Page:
Strategy & Culture at the University of Melbourne
The health, safety and wellbeing of our community is our number one priority. Our events program is now online.
View our upcoming virtual events below. Find out more about the University’s COVID-19 response
In lockdown Melbourne, we have been re-acquainting ourselves with our patches of local urban green and blue spaces, discovering that connections with nature are even more important as our personal connections with each other have been limited. Nature-based solutions are increasingly identified to address challenges around health and wellbeing, but also to a number of other aspects such as biodiversity loss, air and noise pollution, heat waves, flooding, and droughts.
In the lead up to next year’s UN’s Convention on Biological Diversity, cities and subnational governments have highlighted their deep concern for “the significant implications that the loss of biodiversity and climate change has on our livelihood and communities”. Cities have important roles to play in conserving biodiversity and ecosystems, both common and threatened species. Cities and subnational governments are calling for ambition and urgency, renewed focus and action that is practical, implementable and measurable. They are calling to mobilise finance, partnerships, multi-level governance and whole of city approaches that include all levels of government, community and private sector.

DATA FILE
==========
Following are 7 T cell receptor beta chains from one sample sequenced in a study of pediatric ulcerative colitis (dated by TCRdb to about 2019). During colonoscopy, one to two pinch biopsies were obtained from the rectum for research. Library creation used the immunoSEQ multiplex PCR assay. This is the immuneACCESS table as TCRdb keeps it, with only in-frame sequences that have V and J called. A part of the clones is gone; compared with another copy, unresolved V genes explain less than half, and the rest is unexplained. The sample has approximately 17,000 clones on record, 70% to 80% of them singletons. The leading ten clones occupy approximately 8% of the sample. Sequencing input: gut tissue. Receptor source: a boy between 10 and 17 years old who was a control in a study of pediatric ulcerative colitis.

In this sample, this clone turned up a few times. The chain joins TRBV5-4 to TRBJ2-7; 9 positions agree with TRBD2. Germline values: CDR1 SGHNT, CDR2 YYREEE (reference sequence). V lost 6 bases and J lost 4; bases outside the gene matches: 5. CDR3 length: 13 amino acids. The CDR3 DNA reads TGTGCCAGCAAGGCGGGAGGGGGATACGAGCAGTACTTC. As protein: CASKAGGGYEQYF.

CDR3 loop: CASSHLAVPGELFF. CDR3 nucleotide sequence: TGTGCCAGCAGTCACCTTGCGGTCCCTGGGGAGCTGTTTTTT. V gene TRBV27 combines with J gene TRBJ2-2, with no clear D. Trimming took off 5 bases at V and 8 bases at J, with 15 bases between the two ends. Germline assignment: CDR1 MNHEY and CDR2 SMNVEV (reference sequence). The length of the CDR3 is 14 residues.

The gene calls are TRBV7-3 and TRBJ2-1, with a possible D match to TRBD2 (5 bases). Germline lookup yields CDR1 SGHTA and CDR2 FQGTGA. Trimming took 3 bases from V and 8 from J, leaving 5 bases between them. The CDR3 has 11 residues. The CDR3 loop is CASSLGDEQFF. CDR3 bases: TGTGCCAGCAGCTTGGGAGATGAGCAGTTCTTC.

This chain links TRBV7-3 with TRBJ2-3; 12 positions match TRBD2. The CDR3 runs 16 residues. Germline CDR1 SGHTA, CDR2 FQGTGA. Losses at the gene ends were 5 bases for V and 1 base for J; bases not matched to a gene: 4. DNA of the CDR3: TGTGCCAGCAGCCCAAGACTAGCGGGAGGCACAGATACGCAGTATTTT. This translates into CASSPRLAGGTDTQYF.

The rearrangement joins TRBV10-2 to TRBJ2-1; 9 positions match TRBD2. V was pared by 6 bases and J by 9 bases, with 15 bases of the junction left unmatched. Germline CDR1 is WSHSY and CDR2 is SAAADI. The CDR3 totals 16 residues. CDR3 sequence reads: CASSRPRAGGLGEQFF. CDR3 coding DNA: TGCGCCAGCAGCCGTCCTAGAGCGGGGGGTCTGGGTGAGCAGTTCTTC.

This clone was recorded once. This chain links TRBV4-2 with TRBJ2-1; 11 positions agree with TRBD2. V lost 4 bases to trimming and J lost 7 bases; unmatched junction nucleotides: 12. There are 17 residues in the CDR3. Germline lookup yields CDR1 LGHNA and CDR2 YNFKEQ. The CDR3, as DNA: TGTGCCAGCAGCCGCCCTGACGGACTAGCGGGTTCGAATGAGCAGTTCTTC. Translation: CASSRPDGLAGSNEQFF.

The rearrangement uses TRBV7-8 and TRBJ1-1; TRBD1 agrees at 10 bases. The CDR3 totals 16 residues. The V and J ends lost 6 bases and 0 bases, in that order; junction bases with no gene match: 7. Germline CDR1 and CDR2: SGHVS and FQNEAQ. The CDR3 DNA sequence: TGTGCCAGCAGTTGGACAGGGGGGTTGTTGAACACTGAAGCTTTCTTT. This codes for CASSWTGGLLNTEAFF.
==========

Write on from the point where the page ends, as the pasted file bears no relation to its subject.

How is Melbourne tracking in driving nature-based solutions?
This webinar will provide insights into two initiatives at the metropolitan scale and sub-metro scale. Martin Hartigan offers an overview of the strategy ‘Living Melbourne’, a metro-scale urban forest and biodiversity strategy, which was developed by Resilient Melbourne and The Nature Conservancy, and is now being implemented through project approaches around the metro area. Rachel Lopes will discuss ‘The Chain of Ponds collaboration’, an initiative bringing together 17 partner organisations to trial new ways of collaboration. It addresses the challenges of restoring and transforming one of Melbourne’s most urbanised and modified creek systems, the Moonee Ponds Creek Catchment.
Followed by Q&A discussion, moderated by Judy Bush and Sebastian Fastenrath.
The Household, Income and Labour Dynamics in Australia (HILDA) Survey is a record of how we live. It shows researchers many things; for example, how economics affects our lives, or how choices made in the past lead to particular life outcomes. Above all, the survey enables researchers to see how Australia – and its population – have changed over time. The annual HILDA Statistical Report captures the essence of the Survey data, revealing selected research findings from the wealth of information collected since 2001. In this colloquium, Professor Roger Wilkins will highlight some of the key findings from this year’s report, released on 20 November. The presentation will consider what the HILDA Survey tells us about life in Australia prior to the onset of the COVID-19 pandemic, and what the report’s findings may mean for our post-COVID future. The emphasis will be on the findings that we might not have known but for the HILDA Survey.